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#BudgetSpeech must show there's light at end of the tunnel, say economists

Finance Minister Tito Mboweni’s most crucial task is to unveil a rescue plan for Eskom after the economy was left reeling following days of load shedding.

FILE: Eskom's Megawatt Park offices in Sunninghill. Picture: EWN

CAPE TOWN - Finance Minister Tito Mboweni faces a baptism of fire when he presents his maiden Budget on Wednesday.

Mboweni’s most crucial task is to unveil a rescue plan for Eskom after the economy was left reeling following days of load shedding.

WATCH: How did we get here? The Eskom crisis explained

The power utility is riddled in debt and ageing power plants are failing, while new ones, like Medupi and Kusile, have design faults and aren't working properly.

President Cyril Ramaphosa’s made it clear Eskom has to be restructured, but he’s facing blowback from unions who see this as a move to privatise. But economists say labour leaders are mistaken.

Cosatu hands over memorandum on job losses to govt

A limping economy, revenue shortfalls and huge demands on the public purse are challenges in themselves, but the quagmire Eskom is in is a threat to the economy as a whole.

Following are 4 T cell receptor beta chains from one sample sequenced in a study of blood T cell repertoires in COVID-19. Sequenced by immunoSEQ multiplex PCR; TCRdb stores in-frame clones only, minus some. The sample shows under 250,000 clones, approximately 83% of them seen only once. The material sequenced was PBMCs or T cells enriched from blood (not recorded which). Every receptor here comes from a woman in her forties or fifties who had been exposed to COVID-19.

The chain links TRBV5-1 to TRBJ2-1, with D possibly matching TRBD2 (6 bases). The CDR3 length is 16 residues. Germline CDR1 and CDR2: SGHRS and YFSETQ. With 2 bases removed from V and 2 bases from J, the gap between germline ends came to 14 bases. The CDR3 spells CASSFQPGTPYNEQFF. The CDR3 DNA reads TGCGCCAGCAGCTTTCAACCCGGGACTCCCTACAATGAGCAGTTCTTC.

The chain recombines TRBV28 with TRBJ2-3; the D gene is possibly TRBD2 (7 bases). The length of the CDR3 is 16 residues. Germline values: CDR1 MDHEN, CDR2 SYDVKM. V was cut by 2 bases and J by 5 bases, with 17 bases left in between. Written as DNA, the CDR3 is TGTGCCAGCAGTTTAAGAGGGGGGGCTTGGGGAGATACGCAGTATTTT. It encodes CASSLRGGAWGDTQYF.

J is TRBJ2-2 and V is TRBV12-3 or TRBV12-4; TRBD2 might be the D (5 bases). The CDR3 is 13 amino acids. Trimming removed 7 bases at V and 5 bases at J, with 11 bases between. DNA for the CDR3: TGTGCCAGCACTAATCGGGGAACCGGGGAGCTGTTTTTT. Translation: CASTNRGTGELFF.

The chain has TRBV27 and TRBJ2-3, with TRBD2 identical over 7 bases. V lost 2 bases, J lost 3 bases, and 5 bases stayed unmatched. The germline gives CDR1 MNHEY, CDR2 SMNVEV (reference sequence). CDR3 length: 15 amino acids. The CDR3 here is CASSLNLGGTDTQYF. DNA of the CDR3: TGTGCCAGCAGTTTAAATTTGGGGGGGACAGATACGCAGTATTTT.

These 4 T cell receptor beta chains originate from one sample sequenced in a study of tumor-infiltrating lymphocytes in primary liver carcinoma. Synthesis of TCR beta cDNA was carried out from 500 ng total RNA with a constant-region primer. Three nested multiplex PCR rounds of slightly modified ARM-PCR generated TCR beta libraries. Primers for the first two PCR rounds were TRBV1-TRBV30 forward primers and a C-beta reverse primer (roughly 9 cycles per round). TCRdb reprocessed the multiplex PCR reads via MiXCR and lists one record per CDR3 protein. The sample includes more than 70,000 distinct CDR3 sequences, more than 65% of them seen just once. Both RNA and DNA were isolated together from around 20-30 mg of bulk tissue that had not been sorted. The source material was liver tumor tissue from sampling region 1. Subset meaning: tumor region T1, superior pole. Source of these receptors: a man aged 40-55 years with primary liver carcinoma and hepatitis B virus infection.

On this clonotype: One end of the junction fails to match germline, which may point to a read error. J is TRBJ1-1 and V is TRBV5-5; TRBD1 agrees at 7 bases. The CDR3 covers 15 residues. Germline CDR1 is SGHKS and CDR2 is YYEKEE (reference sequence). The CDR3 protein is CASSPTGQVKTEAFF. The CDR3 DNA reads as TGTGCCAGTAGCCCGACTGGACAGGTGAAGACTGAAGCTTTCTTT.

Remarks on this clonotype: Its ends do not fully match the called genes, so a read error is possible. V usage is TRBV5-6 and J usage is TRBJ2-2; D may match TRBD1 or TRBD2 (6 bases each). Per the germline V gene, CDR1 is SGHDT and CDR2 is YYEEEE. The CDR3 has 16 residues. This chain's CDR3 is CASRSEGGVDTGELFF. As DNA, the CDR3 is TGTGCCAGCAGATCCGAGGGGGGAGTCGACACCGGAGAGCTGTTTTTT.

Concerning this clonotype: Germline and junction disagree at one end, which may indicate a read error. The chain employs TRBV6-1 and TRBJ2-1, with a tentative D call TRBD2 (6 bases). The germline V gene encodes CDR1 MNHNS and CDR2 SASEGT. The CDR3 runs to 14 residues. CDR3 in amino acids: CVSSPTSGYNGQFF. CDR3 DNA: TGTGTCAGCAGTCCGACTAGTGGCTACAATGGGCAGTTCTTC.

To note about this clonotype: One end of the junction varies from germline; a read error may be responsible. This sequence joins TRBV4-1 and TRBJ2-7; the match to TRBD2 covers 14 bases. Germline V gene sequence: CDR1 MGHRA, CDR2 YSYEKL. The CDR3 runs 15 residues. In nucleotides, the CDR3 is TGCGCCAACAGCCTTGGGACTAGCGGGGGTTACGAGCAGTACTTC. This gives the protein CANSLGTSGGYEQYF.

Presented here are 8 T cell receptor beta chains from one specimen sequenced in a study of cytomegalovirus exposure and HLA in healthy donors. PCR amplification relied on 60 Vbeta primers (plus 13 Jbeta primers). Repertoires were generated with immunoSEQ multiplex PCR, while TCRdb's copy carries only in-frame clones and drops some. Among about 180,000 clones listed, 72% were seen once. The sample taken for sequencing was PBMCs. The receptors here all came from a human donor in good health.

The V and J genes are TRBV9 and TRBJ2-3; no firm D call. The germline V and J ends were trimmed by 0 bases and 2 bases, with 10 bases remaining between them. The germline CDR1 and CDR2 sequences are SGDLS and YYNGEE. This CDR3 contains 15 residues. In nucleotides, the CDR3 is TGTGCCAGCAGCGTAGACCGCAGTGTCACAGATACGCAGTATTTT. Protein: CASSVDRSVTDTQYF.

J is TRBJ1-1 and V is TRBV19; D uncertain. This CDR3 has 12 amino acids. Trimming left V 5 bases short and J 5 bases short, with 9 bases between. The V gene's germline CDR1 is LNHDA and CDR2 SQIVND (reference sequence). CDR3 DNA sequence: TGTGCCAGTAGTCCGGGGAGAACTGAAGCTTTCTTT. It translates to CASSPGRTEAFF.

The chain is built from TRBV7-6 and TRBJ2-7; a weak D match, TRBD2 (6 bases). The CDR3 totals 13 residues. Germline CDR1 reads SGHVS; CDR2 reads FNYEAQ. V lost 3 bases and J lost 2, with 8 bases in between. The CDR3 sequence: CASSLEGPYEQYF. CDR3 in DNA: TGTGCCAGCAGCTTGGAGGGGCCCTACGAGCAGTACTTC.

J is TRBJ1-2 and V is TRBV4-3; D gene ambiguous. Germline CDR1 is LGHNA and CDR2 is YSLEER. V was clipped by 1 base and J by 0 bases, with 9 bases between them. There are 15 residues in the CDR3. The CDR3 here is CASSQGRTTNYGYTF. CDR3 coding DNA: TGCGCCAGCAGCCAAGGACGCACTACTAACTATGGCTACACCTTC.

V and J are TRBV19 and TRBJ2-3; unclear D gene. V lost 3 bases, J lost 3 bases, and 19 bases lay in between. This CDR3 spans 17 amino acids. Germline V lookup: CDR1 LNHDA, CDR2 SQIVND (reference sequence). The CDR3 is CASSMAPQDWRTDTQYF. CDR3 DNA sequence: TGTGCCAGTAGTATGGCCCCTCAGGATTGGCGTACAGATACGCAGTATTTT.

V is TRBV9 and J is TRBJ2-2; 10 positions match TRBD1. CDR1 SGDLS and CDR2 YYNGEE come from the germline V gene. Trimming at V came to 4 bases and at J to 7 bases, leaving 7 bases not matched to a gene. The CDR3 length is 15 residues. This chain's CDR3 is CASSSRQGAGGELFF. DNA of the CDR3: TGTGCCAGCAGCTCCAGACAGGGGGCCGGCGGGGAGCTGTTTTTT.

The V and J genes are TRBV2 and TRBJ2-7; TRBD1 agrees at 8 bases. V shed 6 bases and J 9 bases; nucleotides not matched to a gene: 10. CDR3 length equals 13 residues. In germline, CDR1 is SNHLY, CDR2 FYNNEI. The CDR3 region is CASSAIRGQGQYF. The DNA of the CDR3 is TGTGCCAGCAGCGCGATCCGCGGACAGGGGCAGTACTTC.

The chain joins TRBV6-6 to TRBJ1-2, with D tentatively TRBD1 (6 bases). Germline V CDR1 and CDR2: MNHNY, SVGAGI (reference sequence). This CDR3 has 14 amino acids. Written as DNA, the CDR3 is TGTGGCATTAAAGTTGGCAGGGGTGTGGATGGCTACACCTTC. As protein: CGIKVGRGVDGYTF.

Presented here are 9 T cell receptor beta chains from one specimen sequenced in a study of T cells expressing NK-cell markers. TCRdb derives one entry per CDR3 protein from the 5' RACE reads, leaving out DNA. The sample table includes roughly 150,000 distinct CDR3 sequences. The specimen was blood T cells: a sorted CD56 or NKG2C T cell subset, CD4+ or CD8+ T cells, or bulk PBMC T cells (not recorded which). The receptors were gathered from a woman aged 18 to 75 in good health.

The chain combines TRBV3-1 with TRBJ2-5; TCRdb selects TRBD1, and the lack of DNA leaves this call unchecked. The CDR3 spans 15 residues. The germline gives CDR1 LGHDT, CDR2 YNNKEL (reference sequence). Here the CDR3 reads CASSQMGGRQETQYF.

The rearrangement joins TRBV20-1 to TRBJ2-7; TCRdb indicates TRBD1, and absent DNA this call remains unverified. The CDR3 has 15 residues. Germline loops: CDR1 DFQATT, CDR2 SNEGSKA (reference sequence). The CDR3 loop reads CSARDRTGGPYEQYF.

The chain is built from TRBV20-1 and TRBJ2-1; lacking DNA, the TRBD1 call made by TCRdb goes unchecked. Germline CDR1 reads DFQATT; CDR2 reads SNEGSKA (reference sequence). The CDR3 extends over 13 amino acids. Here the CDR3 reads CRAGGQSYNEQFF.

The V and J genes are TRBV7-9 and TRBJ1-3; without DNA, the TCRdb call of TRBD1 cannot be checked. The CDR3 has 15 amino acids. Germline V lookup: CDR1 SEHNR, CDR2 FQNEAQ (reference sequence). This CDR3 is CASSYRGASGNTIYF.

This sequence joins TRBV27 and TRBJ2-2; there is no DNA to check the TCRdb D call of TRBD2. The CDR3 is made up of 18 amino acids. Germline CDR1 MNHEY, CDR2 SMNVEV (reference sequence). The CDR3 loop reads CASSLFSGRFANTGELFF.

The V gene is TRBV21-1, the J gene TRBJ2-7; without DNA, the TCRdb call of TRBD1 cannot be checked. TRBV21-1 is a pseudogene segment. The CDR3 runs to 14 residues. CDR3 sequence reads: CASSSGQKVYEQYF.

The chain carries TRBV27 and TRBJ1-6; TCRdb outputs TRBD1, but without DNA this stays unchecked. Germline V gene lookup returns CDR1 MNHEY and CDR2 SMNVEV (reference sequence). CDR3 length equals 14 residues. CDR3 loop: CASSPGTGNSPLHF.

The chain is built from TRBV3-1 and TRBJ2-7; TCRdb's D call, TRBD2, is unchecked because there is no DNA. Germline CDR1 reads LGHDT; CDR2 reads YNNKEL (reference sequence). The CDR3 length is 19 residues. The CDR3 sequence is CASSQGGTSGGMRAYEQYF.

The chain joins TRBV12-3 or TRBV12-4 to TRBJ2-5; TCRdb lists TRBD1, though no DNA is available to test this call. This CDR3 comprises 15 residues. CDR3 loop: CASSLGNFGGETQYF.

Economist Iraj Abedian says union leaders are wrong to see unbundling Eskom as privatisation.

“Keeping Eskom as is is not viable. It’s plain and simple. To preserve jobs in broader economy you have to do what it takes for the sake of the working class, for the sake of the poor. On this issue, unions have their facts wrong.”

Nedbank’s chief economist Dennis Dykes says splitting Eskom into three parts would allow for better management of generation, transmission and distribution.

“I think a lot of arguments against more founded in ignorance than understanding what restructuring is about.”

Dykes says whatever plan Mboweni comes up with, it will have to be credible and show that there’s light at the end of the tunnel.

(Edited by Shimoney Regter)

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